Select the risk/return profile that is appropriate for the client.

Core real estate strategies seek predictable income, moderate capital appreciation and low leverage. Core strategies tend to be the least risky and most liquid, and typically don’t employ a lot of leverage.

Value-added real estate strategies focus on properties that require some degree of improvement, with the manager providing physical or operational improvements to increase property value. Value-added strategies are moderate to high-risk, and typically involve more leverage than core strategies. Successful value-added strategies offer higher potential return than core strategies.

Opportunistic strategies are turnaround situations involving significant enhancement of properties that are distressed or in early stages of development. Opportunistic strategies offer high potential returns, but significant risk.

Evaluate the quality of the management team.

A real estate investment is only as good as the management team responsible for acquiring and managing the portfolio of properties. Advisors should complete thorough due diligence to evaluate the depth, experience and expertise of the real estate team.

Management teams include research analysts, acquisition officers and financial analysts. Research analysts provide insight into the national and regional macroeconomic environment, property trends and considerations among different property sectors. Acquisition officers focus on identifying suitable properties, and determining appropriate valuations for property acquisitions and dispositions. Financial analysts also play a crucial role, particularly in evaluating lease agreements and assessing the creditworthiness of prospective tenants.

Understand the relevant details of the product offering.

Some offerings are designed for accredited investors, others for qualified purchasers. Minimum investment amounts vary, though product minimums are becoming increasingly accessible for investors who have a fee-based relationship with an advisor.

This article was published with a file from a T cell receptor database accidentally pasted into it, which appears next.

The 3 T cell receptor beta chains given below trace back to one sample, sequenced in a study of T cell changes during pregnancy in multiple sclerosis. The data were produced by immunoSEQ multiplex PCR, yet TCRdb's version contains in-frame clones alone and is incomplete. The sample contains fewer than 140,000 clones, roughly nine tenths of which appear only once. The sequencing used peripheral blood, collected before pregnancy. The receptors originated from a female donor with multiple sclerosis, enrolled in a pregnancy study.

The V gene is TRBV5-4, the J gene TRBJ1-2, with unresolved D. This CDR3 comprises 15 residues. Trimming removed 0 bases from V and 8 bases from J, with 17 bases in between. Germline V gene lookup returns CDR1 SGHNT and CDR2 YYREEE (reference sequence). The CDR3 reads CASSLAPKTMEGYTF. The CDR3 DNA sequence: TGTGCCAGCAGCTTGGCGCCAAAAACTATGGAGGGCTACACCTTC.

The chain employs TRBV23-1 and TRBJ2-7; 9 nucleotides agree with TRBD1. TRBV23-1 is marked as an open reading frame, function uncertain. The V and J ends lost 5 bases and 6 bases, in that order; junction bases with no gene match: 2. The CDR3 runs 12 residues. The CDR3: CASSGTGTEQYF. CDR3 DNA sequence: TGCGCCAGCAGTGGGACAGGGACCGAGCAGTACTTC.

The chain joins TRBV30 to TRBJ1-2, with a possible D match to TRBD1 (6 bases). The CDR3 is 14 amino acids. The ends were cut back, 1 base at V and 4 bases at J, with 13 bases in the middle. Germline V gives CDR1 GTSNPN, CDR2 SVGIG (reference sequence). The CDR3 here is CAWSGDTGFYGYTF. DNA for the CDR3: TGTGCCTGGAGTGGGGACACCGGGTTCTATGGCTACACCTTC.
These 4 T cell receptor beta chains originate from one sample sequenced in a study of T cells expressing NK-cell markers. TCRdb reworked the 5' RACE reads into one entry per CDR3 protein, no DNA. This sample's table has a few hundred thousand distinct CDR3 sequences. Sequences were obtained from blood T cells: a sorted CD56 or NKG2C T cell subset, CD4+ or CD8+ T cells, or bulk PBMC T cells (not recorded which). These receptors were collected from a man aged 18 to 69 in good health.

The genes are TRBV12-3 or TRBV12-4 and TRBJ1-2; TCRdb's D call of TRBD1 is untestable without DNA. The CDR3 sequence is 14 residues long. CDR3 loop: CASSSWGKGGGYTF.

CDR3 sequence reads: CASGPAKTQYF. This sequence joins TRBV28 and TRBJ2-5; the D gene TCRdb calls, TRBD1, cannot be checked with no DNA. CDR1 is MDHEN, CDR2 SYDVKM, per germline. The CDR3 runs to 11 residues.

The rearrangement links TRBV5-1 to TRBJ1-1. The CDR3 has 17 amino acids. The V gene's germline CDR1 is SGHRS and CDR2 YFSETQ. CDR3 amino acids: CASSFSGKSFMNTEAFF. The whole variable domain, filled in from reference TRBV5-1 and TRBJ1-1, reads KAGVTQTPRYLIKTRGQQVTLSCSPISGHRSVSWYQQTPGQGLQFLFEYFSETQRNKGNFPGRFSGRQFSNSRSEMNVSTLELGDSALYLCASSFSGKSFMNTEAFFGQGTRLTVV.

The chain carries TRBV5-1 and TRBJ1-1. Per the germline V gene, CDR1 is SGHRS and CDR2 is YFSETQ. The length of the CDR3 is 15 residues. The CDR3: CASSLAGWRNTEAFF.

Investor redemptions are typically limited to a few specific windows during the year, and there are limitations to how much of the portfolio can be redeemed at one time. In a “rush for the exits” there is a risk that the investor will not be able to liquidate as planned.

There are a wide variety of investment expenses associated with private real estate, including placement fees, asset management fees and performance fees, so understanding the fee structure is an important part of the due diligence process.

Given the lack of a public market for real estate, the valuation methodology and process should be another distinct focus for due diligence.

There are risks that could jeopardize the multiyear bull market in real estate. The growth of online shopping is an existential threat for many brick-and-mortar retailers, and store closures are a rising threat for retail malls. Higher quality malls and shopping centers anchored by grocery stores are weathering the downturn in retail more effectively than second- and third-tier mall properties, but pressures on retailers may spread as Amazon-fueled disruption continues.

Rising interest rates are another risk. However, many real estate investors assert that during economic expansions, rising rents overcome the impact of rising rates. When rate hikes are attributable to a strong economy, job growth and rising rents tend to be more significant positive influences on valuation. The environment most likely to jeopardize the outlook for real estate is one in which interest rates are rising at the same time as economic activity is slowing and capital market liquidity is tight.

Despite the risks, U.S. economic growth provides a positive backdrop for real estate, and supply and demand is balanced in most property sectors. Advisors should consider a core allocation to real estate, and examine opportunities beyond publicly traded REITs for their investment allocation.